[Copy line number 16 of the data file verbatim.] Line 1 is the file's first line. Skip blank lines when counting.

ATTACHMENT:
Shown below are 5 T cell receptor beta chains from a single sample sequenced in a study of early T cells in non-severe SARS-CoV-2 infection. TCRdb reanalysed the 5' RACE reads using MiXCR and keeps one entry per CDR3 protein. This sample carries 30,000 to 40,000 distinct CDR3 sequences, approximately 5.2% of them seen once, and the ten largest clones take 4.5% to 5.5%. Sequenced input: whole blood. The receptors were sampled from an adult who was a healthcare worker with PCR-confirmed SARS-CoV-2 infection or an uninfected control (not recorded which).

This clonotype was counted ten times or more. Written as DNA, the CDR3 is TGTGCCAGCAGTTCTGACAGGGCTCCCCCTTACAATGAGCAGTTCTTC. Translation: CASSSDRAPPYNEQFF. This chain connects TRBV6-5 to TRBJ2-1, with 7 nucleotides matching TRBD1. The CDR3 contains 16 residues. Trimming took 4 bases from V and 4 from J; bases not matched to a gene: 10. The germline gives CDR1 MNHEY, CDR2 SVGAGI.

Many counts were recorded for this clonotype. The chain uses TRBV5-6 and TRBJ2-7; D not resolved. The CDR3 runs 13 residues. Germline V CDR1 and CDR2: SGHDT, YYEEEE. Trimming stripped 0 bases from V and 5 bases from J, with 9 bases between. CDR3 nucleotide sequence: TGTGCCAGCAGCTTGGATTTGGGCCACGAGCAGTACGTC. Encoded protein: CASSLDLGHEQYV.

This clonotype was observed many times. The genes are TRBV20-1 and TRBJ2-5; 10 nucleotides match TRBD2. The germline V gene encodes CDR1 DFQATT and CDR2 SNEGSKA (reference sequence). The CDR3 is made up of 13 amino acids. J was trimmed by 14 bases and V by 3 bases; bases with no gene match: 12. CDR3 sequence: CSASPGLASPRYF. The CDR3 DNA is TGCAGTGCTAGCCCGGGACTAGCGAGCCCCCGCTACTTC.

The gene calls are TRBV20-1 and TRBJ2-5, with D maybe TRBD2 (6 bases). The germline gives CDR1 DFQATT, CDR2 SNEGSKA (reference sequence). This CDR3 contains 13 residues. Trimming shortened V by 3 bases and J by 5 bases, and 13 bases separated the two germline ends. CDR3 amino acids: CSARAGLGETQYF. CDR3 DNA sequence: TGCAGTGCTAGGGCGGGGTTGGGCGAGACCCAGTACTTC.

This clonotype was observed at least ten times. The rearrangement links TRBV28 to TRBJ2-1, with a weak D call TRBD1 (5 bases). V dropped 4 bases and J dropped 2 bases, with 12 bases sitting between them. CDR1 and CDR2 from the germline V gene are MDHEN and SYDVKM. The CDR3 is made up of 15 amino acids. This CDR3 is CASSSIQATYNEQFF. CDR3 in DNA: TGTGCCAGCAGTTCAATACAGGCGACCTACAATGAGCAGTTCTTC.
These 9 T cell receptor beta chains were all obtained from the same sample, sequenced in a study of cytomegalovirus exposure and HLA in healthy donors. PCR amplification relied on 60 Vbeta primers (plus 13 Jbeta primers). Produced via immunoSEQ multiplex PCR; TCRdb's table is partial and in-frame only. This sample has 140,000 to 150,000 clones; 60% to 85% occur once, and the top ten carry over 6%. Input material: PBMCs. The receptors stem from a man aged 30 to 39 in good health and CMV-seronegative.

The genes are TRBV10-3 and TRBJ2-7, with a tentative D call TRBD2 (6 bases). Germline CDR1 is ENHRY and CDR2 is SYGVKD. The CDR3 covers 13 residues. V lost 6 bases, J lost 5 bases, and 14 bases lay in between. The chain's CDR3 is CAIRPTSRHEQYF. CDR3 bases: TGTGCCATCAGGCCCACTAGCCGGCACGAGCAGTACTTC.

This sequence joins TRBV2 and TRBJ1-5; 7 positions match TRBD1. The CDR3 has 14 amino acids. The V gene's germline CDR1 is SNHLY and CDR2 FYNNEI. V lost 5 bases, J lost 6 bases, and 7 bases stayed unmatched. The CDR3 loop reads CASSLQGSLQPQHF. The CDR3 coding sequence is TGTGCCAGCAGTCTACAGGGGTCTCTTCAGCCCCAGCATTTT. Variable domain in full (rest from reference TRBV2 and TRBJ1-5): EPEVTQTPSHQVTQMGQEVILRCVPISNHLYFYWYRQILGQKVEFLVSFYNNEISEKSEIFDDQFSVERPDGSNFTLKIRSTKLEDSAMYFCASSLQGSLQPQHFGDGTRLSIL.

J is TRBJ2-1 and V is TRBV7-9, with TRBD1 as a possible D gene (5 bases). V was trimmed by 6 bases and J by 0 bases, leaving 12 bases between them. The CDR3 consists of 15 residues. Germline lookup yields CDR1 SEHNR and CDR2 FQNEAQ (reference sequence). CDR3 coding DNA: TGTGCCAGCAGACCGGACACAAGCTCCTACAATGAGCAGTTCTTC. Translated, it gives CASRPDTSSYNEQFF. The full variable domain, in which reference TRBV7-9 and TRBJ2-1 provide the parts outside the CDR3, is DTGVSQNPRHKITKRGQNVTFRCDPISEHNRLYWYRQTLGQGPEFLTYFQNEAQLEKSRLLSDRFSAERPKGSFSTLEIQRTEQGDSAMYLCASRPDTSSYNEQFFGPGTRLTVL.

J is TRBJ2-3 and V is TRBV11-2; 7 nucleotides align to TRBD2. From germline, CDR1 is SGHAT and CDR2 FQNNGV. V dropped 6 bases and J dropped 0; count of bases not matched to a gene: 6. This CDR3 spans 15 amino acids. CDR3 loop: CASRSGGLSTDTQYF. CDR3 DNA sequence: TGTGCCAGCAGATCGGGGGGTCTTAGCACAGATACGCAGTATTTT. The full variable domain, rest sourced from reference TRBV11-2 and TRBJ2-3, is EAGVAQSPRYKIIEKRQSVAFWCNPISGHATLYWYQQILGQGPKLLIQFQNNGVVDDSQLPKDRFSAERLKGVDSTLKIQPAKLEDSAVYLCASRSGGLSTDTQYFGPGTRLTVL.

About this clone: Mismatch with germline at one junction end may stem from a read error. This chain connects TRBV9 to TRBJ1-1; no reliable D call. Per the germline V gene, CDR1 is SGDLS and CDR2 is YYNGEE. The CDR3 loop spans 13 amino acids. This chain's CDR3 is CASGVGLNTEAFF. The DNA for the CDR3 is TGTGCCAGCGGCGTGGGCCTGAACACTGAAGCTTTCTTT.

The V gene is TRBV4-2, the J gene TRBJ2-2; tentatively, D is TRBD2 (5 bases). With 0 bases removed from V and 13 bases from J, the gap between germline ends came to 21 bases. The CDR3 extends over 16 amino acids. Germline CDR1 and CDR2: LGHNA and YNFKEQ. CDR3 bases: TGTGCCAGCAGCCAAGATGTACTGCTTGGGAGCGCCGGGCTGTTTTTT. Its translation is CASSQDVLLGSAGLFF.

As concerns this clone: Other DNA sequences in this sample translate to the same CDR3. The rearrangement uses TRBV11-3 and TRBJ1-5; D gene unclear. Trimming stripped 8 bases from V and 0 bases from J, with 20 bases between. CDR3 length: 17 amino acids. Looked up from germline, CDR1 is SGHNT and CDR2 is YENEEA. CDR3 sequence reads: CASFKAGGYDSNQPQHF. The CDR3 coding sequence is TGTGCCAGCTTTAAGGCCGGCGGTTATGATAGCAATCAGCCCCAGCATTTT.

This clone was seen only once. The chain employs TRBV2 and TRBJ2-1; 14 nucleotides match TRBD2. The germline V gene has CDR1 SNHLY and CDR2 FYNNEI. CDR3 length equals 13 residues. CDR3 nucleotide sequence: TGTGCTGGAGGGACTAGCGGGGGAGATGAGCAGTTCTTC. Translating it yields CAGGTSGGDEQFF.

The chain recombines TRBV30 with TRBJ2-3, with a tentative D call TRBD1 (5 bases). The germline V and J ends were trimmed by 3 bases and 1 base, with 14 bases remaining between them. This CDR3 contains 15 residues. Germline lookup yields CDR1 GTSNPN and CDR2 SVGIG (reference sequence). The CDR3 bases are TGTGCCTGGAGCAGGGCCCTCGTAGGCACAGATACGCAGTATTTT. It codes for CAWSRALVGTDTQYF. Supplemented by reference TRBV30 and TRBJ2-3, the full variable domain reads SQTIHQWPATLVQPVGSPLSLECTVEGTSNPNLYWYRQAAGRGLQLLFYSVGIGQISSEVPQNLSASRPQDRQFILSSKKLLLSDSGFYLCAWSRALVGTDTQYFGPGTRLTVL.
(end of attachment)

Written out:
The chain recombines TRBV30 with TRBJ2-3, with a tentative D call TRBD1 (5 bases). The germline V and J ends were trimmed by 3 bases and 1 base, with 14 bases remaining between them. This CDR3 contains 15 residues. Germline lookup yields CDR1 GTSNPN and CDR2 SVGIG (reference sequence). The CDR3 bases are TGTGCCTGGAGCAGGGCCCTCGTAGGCACAGATACGCAGTATTTT. It codes for CAWSRALVGTDTQYF. Supplemented by reference TRBV30 and TRBJ2-3, the full variable domain reads SQTIHQWPATLVQPVGSPLSLECTVEGTSNPNLYWYRQAAGRGLQLLFYSVGIGQISSEVPQNLSASRPQDRQFILSSKKLLLSDSGFYLCAWSRALVGTDTQYFGPGTRLTVL.